Winner: Mississippi State puts Kentucky out of its misery
Finally, Kentucky’s season of horror is over following a 74-73 loss to Mississippi State during the second round of the SEC Tournament. The Wildcats finished the season 9-16 for their worst winning percentage in a season since the 1926-27 team finished 3-13. Yikes. But how about a tip of the cap for the Bulldogs? Someone had to euthanize these Wildcats, and Mississippi State surely derived great pleasure from doing it after losing a two-overtime affair to UK earlier this season. Coach Ben Howland’s squad has won four of its last six now and now has a chance to take down No. 1 seed Alabama after playing the Crimson Tide close twice in the regular season. — Cobb
Loser: Indiana and UCLA falter
As if the day’s early carnage for bluebloods wasn’t enough, Indiana and UCLA added to the casualty list in the evening by losing their first games in postseason play. While the Bruins still have a good shot to make the NCAA Tournament as an at-large team after losing 83-79 to Oregon State in the Pac-12 Tournament quarterfinals, the Hoosiers are toast. Indiana wraps the season with a 12-15 record and losers of six straight games to close it out. Thursday’s dreary finish in a 61-50 loss to Rutgers will only heighten the scrutiny being applied to fourth-year coach Archie Miller, who has yet to qualify for an NCAA Tournament.
Winner: North Carolina and Kansas survive
The Tar Heels and Jayhawks avoided the fates of the other traditional powers and looked impressive during conference tournament quarterfinal victories over quality opponents. No. 6 seed North Carolina knocked off No. 3 seed Virginia Tech 81-73 for a third straight victory. In the Big 12 Tournament, No. 2 seed Kansas handled No. 7 seed Oklahoma 69-62. That’s eight wins in nine games now for the Jayhawks, who are quietly beginning to look like they could be a serious threat in the NCAA Tournament. Ochai Agbaji’s 26 points were a career-high for Kansas.
Just last weekend, Oklahoma State went on the road and knocked off West Virginia without the services of its two most important players: Cade Cunningham and Isaac Likekele. And I gotta admit — felt a little fluky. West Virginia’s tough as nails at home and winning without the potential No. 1 pick given the way OSU is constructed is pretty improbable.
But the Pokes backed it up Thursday with another win over West Virginia, this one in the Big 12 tournament. Cunningham and Likekele returned to the lineup and both reached double figures in scoring, with Cunningham leading the way with 17 points and eight rebounds. It marked OSU’s seventh win in eight games as it continues to heat up at the right time. Big opportunity for the Pokes on deck Friday facing No. 2-ranked Baylor with a shot to advance to the conference title game for the first time since 2009. Team is absolutely rolling right now with a full steam ahead into the Big Dance.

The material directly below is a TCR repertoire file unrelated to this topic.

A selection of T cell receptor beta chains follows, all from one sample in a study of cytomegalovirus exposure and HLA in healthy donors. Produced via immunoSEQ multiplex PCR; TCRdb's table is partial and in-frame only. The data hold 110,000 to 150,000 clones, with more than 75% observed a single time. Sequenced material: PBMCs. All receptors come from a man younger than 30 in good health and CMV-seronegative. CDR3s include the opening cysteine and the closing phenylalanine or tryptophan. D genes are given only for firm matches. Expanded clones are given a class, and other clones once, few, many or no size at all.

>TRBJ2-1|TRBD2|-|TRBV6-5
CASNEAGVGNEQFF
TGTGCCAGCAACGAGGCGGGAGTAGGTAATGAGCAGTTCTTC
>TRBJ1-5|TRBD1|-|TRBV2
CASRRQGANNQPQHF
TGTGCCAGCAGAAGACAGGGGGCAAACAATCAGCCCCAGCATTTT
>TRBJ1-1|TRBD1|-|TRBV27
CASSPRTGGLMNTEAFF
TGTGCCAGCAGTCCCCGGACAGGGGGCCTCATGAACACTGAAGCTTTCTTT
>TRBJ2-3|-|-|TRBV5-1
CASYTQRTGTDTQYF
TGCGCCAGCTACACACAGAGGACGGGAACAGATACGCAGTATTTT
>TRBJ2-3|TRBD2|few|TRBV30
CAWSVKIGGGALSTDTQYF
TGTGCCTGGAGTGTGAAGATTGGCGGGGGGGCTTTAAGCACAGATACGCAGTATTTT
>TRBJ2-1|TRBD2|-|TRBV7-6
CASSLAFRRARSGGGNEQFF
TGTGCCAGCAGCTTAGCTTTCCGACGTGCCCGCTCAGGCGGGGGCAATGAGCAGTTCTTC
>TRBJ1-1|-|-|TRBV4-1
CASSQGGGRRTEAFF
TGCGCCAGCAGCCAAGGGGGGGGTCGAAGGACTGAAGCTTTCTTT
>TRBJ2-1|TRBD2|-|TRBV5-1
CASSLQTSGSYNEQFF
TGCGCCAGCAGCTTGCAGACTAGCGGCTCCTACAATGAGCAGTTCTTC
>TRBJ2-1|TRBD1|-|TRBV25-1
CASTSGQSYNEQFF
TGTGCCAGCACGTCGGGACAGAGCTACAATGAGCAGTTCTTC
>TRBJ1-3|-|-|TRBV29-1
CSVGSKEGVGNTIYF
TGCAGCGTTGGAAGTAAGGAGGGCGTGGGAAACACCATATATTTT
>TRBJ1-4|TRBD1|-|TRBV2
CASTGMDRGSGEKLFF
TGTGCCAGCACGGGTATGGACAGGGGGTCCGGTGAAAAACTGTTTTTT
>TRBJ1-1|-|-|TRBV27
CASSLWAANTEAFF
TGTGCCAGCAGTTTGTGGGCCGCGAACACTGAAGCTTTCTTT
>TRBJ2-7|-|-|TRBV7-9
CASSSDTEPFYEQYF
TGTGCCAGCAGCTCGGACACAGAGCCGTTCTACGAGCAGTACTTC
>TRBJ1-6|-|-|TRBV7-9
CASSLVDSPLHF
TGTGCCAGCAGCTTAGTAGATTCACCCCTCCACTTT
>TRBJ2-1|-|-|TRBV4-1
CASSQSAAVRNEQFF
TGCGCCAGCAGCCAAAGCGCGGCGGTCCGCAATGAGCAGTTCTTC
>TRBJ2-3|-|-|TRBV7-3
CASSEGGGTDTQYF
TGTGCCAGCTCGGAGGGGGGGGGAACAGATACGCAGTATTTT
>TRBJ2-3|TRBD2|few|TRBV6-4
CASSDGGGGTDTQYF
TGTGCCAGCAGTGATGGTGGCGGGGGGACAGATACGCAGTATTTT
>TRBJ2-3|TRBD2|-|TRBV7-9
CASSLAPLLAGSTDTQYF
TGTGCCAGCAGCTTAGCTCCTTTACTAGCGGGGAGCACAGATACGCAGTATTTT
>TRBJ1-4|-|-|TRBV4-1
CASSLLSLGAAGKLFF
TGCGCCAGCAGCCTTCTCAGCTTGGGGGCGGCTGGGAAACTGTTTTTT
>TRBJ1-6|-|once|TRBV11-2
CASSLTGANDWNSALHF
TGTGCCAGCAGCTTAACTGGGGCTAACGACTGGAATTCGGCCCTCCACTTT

“We didn’t get to this point being a one-man show. I think that shows,” Cunningham said after the game in which four Pokes reached double figures in scoring and several non-Cunningham Cowboys came up big in clutch time. “It’s a team game. Especially in March.” — Boone
Loser: Arizona State’s disappointing season ends
After being pegged in the preseason to finish second in the Pac-12 — and even garnering five first-place votes! — Arizona State’s season mercifully came to meet its end Thursday with a 91-73 loss to Oregon. The loss moved the Sun Devils to an 11-14 finish, the fewest wins in a season since 2011-2012, when under Herb Sendek they went 10-21 in the inaugural season of the Pac-12 hierarchy.
“It’s been a tough year,” ASU coach Bobby Hurley said. “There’s been a lot of things thrown at us all year. These guys never folded.” — Boone
No. 5 seed Ohio State jumped out to a 13-0 lead over No. 13 seed Minnesota and ended up needing every bit of that early advantage to hold on for a 79-75 win. The Buckeyes still have plenty of issues to iron out, but avoiding a fifth straight loss entering the NCAA Tournament was critical for a team that still began the day on Palm’s projected No. 2 seed-line for the Big Dance.
The No. 13 seed in the ACC Tournament nearly pulled an upset as well, as Miami took No. 4 seed Georgia Tech down to the wire before falling 70-66. It was the Hurricanes’ third game in three days but just the first of the week for Georgia Tech, which entered the day as a projected No. 10 seed, according to Palm. The Yellow Jackets avoided a potentially catastrophic loss. — Cobb